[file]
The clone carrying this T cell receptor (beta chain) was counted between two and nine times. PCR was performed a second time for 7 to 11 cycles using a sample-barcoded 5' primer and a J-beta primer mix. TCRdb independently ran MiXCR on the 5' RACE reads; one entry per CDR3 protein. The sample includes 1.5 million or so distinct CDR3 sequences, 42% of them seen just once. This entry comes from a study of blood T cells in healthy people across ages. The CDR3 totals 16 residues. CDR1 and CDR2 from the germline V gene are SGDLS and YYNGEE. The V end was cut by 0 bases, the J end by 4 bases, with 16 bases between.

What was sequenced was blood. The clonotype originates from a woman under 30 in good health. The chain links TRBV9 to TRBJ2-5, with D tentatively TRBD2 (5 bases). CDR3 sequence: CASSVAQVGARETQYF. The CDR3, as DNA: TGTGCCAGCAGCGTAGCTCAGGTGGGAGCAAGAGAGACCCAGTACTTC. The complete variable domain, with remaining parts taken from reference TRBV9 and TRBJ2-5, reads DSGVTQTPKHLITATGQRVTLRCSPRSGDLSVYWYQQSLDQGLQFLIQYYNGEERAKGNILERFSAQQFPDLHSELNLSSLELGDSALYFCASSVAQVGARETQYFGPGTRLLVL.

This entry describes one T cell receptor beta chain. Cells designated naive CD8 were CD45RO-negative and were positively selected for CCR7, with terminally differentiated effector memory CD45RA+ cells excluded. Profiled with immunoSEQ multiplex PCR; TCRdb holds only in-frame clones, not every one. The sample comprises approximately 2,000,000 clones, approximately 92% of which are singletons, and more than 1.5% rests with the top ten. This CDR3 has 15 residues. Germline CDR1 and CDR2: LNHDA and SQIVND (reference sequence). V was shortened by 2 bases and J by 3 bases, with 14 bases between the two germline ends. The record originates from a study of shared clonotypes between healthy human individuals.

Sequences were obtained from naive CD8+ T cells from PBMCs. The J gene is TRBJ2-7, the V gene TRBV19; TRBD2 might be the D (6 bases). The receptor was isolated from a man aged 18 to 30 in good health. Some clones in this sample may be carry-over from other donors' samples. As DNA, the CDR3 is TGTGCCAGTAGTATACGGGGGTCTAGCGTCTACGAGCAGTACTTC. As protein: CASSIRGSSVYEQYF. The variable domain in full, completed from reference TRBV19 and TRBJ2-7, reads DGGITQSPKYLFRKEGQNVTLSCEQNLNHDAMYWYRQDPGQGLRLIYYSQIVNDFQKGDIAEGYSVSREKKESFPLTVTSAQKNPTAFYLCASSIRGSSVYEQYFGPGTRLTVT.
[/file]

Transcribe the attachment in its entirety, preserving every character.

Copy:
The clone carrying this T cell receptor (beta chain) was counted between two and nine times. PCR was performed a second time for 7 to 11 cycles using a sample-barcoded 5' primer and a J-beta primer mix. TCRdb independently ran MiXCR on the 5' RACE reads; one entry per CDR3 protein. The sample includes 1.5 million or so distinct CDR3 sequences, 42% of them seen just once. This entry comes from a study of blood T cells in healthy people across ages. The CDR3 totals 16 residues. CDR1 and CDR2 from the germline V gene are SGDLS and YYNGEE. The V end was cut by 0 bases, the J end by 4 bases, with 16 bases between.

What was sequenced was blood. The clonotype originates from a woman under 30 in good health. The chain links TRBV9 to TRBJ2-5, with D tentatively TRBD2 (5 bases). CDR3 sequence: CASSVAQVGARETQYF. The CDR3, as DNA: TGTGCCAGCAGCGTAGCTCAGGTGGGAGCAAGAGAGACCCAGTACTTC. The complete variable domain, with remaining parts taken from reference TRBV9 and TRBJ2-5, reads DSGVTQTPKHLITATGQRVTLRCSPRSGDLSVYWYQQSLDQGLQFLIQYYNGEERAKGNILERFSAQQFPDLHSELNLSSLELGDSALYFCASSVAQVGARETQYFGPGTRLLVL.

This entry describes one T cell receptor beta chain. Cells designated naive CD8 were CD45RO-negative and were positively selected for CCR7, with terminally differentiated effector memory CD45RA+ cells excluded. Profiled with immunoSEQ multiplex PCR; TCRdb holds only in-frame clones, not every one. The sample comprises approximately 2,000,000 clones, approximately 92% of which are singletons, and more than 1.5% rests with the top ten. This CDR3 has 15 residues. Germline CDR1 and CDR2: LNHDA and SQIVND (reference sequence). V was shortened by 2 bases and J by 3 bases, with 14 bases between the two germline ends. The record originates from a study of shared clonotypes between healthy human individuals.

Sequences were obtained from naive CD8+ T cells from PBMCs. The J gene is TRBJ2-7, the V gene TRBV19; TRBD2 might be the D (6 bases). The receptor was isolated from a man aged 18 to 30 in good health. Some clones in this sample may be carry-over from other donors' samples. As DNA, the CDR3 is TGTGCCAGTAGTATACGGGGGTCTAGCGTCTACGAGCAGTACTTC. As protein: CASSIRGSSVYEQYF. The variable domain in full, completed from reference TRBV19 and TRBJ2-7, reads DGGITQSPKYLFRKEGQNVTLSCEQNLNHDAMYWYRQDPGQGLRLIYYSQIVNDFQKGDIAEGYSVSREKKESFPLTVTSAQKNPTAFYLCASSIRGSSVYEQYFGPGTRLTVT.